Cautious Hedge Funds Spell Big Business for Custody Banks

As they turn to custodians to help manage risk, hedge funds are taking advantage of securities lending and other prime services.


Most hedge funds remember 2008 about as fondly as a visit from the feds. The collapse of Lehman Brothers Holdings slammed many of their positions — and for some, froze their prime brokerage accounts. Managers also had to live down the unraveling of Bernard Madoff’s $65 billion Ponzi scheme.

The resulting emphasis on risk management drove many hedge fund firms to seek custody accounts to safeguard assets against counterparty failures, says George Sullivan, Boston-based global head of alternative investment solutions at State Street Corp., which has $28.7 trillion in assets under custody.

Other factors have contributed to the flight to custodian banks. The U.S. Dodd-Frank Wall Street Reform and Consumer Protection Act of 2010 and Europe’s Alternative Investment Fund Managers Directive of 2011 require hedge funds to use a third-party custodian. Institutional investors, which tend to have more rigorous transparency requirements and governance around asset allocation, have also come to dominate the hedge fund client base, forcing firms to ramp up risk management even more. “The risk benefits of a custody account really compelled their being used more than they had in the past to manage and mitigate risk,” Sullivan notes.

Global custodians are benefiting greatly from hedge funds’ attention. By contrast, prime brokers and administrators are pulling back from or exiting the space in the face of regulatory capital requirements that reduce returns on equity and thus shrink banks’ margins. State Street bought Goldman Sachs Group’s administration unit in 2012; this June, BNP Paribas Securities Services closed its purchase of Credit Suisse Prime Fund Services. The acquired clients spill over into custody services.

Lehman’s implosion gave custodians the opportunity to fill a vacuum by stepping up with prime services alongside their custody offerings. The result: a cheaper and more efficient trading model for hedge funds. “In the immediate aftermath of the Lehman bankruptcy, one of the key concerns of hedge funds and asset managers generally was safe custody of assets and transparency,” says Paul Hamill, global head of prime finance at HSBC Holdings, which has $6.4 trillion in assets under custody. Hedge funds, particularly those that short-sell or use leverage, rely on prime brokers to trade securities. Now, when a client buys a stock and holds it with HSBC’s prime services business, the firm keeps that stock in a custody account. “Clients take a great deal of comfort from that,” London-based Hamill notes.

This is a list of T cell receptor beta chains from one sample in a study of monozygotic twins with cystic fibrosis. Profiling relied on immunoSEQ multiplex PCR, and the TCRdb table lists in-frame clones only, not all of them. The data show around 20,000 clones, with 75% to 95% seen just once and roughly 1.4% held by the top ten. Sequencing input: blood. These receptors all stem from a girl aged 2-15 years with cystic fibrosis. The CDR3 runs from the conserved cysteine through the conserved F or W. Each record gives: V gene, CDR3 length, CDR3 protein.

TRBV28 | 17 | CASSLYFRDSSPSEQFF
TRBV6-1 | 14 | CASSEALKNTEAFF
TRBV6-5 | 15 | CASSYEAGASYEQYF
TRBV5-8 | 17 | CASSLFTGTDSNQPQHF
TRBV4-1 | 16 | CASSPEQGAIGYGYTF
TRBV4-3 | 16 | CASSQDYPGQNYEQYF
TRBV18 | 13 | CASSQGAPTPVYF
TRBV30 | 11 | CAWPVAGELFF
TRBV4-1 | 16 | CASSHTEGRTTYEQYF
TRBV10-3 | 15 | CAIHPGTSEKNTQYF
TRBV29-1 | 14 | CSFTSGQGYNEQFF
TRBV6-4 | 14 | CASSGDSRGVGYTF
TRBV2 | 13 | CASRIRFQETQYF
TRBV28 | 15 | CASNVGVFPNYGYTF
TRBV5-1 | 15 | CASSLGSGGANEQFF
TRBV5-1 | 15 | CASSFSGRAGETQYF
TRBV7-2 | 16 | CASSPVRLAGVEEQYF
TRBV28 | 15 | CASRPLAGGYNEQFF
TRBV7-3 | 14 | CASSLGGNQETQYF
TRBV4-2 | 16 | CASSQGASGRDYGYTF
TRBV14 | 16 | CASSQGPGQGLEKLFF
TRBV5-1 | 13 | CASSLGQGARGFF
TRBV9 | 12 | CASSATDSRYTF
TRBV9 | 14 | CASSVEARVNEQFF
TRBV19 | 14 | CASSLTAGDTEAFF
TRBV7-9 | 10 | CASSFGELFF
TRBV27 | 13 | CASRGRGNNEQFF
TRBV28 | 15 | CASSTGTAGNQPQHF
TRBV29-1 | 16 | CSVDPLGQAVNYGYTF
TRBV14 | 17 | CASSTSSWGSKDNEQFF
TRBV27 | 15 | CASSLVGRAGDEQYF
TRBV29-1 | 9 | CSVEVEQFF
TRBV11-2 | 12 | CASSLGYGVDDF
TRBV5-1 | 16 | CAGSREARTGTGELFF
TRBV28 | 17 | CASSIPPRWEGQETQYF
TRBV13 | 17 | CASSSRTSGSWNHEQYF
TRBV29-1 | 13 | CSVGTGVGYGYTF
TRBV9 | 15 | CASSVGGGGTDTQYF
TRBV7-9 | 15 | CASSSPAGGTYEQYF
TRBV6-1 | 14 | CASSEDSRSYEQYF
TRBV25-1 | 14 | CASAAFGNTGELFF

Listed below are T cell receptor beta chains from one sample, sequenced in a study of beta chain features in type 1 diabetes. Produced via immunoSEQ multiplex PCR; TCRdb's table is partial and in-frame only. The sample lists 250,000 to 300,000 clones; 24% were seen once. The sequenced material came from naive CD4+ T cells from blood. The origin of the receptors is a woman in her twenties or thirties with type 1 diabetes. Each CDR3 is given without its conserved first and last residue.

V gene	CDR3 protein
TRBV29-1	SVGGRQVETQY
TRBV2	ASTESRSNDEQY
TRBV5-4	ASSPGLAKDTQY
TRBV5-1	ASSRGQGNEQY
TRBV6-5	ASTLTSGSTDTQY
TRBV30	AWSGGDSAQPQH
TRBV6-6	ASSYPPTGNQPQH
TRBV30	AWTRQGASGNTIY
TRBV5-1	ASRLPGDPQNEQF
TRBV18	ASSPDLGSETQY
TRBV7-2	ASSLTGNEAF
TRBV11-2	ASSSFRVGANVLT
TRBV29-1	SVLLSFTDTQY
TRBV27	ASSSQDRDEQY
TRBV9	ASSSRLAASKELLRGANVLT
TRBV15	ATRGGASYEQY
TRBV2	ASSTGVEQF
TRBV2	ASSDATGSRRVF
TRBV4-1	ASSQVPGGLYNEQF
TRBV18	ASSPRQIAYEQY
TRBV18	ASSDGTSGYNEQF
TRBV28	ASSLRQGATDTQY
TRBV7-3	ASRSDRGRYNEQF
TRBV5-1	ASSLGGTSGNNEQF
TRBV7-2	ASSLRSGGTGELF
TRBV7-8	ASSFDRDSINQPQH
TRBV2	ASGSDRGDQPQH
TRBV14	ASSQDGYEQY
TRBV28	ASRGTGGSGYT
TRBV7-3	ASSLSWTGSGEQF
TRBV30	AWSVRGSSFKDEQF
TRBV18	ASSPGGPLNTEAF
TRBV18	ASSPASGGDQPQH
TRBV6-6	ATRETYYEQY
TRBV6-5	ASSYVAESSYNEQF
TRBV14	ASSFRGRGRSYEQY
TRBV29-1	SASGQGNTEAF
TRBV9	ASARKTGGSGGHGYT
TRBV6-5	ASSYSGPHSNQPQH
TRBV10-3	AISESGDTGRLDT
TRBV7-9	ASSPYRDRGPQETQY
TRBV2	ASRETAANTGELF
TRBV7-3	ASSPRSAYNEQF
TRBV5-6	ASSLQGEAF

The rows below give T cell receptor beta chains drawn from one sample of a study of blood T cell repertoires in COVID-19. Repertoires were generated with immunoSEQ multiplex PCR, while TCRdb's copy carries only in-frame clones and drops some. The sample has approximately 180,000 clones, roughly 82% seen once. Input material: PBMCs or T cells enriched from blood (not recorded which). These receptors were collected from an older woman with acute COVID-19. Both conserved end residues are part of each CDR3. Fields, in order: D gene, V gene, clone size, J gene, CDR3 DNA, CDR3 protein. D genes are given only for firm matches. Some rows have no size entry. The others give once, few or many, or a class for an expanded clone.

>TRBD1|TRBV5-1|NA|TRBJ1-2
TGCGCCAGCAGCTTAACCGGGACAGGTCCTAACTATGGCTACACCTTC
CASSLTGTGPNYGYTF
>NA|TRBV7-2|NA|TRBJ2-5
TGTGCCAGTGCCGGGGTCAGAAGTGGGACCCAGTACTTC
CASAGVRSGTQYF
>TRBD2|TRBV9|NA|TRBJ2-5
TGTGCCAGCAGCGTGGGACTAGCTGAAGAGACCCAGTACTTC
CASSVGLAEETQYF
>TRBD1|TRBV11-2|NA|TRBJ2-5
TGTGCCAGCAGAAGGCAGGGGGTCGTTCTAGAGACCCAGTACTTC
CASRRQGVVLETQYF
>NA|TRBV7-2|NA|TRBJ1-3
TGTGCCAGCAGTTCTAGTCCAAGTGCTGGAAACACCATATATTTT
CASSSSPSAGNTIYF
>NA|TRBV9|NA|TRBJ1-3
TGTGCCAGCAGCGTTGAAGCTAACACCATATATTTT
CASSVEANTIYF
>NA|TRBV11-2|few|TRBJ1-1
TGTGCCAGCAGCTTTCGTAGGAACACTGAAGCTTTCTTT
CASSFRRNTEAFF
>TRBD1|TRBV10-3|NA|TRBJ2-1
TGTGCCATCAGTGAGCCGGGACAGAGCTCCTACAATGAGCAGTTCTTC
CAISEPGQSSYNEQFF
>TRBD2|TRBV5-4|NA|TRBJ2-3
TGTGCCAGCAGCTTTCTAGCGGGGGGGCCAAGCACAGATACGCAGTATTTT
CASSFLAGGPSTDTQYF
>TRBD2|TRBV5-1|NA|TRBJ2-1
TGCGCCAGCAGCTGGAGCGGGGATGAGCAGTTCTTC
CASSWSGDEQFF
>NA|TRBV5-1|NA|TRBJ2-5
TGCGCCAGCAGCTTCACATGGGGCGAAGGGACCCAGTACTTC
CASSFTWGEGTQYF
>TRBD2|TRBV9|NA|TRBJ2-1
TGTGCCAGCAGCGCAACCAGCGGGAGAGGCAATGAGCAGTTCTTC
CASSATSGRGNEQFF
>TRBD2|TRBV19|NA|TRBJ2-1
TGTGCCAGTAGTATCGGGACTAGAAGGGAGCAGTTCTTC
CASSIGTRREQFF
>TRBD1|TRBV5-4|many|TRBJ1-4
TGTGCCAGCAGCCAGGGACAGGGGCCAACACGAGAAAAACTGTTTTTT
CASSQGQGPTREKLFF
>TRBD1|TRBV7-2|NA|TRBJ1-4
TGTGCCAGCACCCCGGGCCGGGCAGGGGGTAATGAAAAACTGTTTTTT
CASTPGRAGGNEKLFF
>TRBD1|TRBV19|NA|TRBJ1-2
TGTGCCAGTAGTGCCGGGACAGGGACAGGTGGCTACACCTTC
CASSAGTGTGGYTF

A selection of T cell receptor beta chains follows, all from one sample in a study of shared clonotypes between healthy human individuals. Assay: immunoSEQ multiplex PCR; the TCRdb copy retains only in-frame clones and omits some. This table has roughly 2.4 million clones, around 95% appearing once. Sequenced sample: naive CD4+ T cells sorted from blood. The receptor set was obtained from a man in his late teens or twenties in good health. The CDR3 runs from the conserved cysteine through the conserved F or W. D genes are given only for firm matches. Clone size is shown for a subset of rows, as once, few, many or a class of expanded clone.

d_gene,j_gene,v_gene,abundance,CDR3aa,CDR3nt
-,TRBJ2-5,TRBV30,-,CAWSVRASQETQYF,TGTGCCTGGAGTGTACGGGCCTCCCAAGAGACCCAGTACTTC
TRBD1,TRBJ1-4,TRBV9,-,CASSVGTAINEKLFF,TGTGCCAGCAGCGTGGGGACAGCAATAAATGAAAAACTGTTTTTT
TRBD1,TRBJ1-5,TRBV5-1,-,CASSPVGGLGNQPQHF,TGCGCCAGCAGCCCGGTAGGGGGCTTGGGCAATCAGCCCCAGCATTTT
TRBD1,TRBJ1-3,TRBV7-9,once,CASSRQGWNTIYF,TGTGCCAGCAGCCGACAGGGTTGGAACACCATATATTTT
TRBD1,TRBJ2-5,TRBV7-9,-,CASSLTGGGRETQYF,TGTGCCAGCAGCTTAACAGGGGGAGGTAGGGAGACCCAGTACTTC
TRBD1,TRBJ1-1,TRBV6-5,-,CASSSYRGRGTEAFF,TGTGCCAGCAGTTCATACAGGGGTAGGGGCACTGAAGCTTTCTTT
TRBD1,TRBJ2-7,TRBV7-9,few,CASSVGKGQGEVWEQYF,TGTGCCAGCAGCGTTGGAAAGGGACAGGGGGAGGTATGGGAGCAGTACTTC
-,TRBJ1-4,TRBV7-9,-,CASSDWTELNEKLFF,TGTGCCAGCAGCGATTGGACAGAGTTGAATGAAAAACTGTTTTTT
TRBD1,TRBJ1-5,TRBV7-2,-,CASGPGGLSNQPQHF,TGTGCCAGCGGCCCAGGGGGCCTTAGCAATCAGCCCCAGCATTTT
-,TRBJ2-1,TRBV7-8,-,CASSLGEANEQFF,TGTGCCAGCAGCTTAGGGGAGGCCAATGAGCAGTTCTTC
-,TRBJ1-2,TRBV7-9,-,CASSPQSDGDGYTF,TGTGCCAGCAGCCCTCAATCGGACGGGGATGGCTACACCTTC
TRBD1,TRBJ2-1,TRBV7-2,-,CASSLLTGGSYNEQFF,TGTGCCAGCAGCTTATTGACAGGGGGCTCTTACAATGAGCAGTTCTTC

Prime brokerage is a meaningful component of a hedge fund strategy, says State Street’s Sullivan, who oversaw the purchase of the Goldman unit. State Street is trying to complement that service by offering products and actions that allow hedge fund managers to present a risk-managed proposition to their investors, he explains. “The better they do that, the more they’re able to distribute and the more attractive they are to investors.”

Securities lending helps drive the efficiency of the relationship between prime brokerage services and custody offerings. Among other things, it allows hedge funds to short-sell, or trade borrowed securities on the belief that the stock’s value will fall. Having a bank hold the lendable assets under custody rather than rely on a third party to borrow them makes the transactions more affordable, streamlined and transparent. “From an investor point of view, a global custodian has to be a credible provider in securities lending in order to have a credible global custody product,” says Roy Zimmerhansl, Hong Kong–based global head of securities lending at HSBC Securities Services.

A worldwide presence is important for custodians. But for Zimmerhansl, “Technology is the only thing that allows you to reach out through a global platform and service customers everywhere.” For example, in 2009, State Street introduced Enhanced Custody, a tool that lets managers diversify their counterparty exposure by allowing the financing of short positions through a custody account. “That strategy, alongside the events of 2008, from State Street’s perspective, really amplified our hedge fund custody business in a big way,” Sullivan says.

As Hamill of HSBC notes, “Hedge funds are a very important part of our franchise.” The synthesis of custody and prime brokerage keeps business coming in, says colleague Zimmerhansl: “The more pieces you have in the puzzle, the better the client proposition.”

Follow Georgie Hurst on Twitter at @Ghurst_iimag.

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